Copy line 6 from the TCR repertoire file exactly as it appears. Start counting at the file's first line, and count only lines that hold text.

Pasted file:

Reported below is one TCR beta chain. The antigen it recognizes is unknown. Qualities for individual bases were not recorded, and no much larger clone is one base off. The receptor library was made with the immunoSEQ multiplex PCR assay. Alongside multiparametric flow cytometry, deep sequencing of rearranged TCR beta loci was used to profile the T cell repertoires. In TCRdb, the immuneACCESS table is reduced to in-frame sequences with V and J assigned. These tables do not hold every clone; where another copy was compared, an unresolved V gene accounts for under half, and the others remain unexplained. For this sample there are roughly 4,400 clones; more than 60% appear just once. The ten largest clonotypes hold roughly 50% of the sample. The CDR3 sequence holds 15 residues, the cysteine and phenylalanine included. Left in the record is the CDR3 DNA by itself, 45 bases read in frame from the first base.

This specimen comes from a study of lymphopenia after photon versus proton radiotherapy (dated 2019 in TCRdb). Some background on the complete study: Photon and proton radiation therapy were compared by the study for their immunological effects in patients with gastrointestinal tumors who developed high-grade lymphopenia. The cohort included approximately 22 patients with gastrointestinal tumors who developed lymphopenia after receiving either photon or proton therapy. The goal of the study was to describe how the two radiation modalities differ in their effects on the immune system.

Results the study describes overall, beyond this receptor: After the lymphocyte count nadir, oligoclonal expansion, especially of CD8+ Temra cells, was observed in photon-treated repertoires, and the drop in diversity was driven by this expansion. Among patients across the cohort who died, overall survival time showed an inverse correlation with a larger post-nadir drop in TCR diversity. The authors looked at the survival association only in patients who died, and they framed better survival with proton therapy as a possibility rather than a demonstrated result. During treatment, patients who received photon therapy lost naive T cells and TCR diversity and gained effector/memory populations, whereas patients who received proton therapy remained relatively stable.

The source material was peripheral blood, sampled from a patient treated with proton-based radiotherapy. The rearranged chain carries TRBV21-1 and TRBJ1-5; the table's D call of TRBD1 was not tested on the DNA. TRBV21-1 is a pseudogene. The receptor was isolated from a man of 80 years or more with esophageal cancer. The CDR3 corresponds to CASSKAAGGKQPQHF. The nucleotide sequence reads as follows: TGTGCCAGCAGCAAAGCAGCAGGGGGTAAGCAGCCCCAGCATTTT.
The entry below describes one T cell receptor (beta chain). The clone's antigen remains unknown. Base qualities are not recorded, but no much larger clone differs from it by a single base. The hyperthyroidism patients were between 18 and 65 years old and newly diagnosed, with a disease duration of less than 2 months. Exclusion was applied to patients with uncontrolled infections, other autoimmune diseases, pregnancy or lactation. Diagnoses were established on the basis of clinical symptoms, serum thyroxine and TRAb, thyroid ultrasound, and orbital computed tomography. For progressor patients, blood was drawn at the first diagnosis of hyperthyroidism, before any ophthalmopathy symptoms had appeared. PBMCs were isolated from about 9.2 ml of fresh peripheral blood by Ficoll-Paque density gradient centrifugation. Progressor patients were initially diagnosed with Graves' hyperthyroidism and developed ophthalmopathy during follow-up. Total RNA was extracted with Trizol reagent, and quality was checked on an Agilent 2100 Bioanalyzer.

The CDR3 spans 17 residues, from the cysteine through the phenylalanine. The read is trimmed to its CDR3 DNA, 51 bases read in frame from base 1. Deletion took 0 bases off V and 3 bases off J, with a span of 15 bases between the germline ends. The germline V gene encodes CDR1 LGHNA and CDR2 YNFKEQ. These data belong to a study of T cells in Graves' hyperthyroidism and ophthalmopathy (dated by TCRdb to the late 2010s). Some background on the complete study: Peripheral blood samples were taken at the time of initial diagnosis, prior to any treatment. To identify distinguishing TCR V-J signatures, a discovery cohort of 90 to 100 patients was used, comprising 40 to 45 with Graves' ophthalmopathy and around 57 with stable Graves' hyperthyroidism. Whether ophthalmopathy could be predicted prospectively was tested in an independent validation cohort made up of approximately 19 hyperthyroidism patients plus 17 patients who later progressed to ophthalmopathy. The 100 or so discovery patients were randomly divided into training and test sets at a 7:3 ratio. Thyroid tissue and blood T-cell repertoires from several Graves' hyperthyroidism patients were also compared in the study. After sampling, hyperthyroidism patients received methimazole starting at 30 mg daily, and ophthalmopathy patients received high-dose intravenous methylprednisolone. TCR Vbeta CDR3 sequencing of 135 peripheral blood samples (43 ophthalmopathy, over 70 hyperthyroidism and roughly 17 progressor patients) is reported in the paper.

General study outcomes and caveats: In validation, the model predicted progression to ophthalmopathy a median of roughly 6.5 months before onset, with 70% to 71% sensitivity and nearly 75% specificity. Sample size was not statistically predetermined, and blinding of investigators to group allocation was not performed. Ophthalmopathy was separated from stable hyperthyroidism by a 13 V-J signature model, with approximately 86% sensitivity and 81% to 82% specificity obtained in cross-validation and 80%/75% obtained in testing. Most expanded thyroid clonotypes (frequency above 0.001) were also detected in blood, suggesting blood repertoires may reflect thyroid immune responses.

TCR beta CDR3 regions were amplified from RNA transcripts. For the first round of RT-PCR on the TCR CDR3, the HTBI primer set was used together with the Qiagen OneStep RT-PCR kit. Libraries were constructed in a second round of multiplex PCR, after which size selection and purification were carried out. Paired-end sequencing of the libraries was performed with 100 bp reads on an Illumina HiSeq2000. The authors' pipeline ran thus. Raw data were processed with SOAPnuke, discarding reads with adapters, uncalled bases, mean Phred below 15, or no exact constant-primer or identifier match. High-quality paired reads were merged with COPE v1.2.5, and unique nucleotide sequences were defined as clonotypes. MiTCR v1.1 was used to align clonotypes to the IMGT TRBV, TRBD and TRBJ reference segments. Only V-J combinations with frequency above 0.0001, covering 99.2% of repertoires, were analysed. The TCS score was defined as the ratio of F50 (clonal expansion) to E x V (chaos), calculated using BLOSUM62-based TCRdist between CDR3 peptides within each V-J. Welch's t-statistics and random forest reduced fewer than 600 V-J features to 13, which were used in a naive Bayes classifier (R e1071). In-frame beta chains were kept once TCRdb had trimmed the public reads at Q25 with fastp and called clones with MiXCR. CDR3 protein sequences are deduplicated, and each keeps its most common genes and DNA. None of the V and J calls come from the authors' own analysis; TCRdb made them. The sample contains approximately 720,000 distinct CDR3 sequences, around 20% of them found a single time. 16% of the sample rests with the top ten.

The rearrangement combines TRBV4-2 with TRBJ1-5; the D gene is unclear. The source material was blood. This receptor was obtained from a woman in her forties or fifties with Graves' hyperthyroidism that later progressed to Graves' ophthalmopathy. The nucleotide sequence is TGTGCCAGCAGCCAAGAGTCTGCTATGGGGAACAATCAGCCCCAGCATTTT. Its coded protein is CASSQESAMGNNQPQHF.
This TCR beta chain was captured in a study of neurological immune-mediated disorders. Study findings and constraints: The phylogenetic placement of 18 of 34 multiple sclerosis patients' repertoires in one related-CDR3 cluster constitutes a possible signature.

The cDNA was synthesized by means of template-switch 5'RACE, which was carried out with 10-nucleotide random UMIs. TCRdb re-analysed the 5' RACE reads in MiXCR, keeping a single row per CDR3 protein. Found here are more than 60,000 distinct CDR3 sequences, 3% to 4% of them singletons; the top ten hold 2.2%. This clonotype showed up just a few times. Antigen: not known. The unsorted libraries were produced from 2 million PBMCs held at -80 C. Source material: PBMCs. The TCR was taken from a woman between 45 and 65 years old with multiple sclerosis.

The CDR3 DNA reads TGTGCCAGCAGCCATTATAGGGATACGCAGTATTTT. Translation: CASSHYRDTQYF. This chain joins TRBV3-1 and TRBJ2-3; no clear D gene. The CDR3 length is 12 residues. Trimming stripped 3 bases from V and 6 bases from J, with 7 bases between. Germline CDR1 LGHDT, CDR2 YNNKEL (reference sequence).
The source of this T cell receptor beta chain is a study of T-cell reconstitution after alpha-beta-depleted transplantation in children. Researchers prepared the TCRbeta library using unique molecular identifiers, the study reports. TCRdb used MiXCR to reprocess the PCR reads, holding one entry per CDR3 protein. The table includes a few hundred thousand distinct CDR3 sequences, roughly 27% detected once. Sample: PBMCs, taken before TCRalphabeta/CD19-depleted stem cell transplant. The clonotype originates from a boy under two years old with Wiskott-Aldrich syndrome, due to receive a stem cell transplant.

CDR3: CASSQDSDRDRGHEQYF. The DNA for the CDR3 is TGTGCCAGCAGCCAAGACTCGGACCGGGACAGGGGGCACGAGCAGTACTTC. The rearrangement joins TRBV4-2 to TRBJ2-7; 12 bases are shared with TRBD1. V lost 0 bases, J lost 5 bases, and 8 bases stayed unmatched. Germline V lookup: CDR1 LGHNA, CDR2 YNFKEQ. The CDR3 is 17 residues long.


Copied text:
The CDR3 spans 17 residues, from the cysteine through the phenylalanine. The read is trimmed to its CDR3 DNA, 51 bases read in frame from base 1. Deletion took 0 bases off V and 3 bases off J, with a span of 15 bases between the germline ends. The germline V gene encodes CDR1 LGHNA and CDR2 YNFKEQ. These data belong to a study of T cells in Graves' hyperthyroidism and ophthalmopathy (dated by TCRdb to the late 2010s). Some background on the complete study: Peripheral blood samples were taken at the time of initial diagnosis, prior to any treatment. To identify distinguishing TCR V-J signatures, a discovery cohort of 90 to 100 patients was used, comprising 40 to 45 with Graves' ophthalmopathy and around 57 with stable Graves' hyperthyroidism. Whether ophthalmopathy could be predicted prospectively was tested in an independent validation cohort made up of approximately 19 hyperthyroidism patients plus 17 patients who later progressed to ophthalmopathy. The 100 or so discovery patients were randomly divided into training and test sets at a 7:3 ratio. Thyroid tissue and blood T-cell repertoires from several Graves' hyperthyroidism patients were also compared in the study. After sampling, hyperthyroidism patients received methimazole starting at 30 mg daily, and ophthalmopathy patients received high-dose intravenous methylprednisolone. TCR Vbeta CDR3 sequencing of 135 peripheral blood samples (43 ophthalmopathy, over 70 hyperthyroidism and roughly 17 progressor patients) is reported in the paper.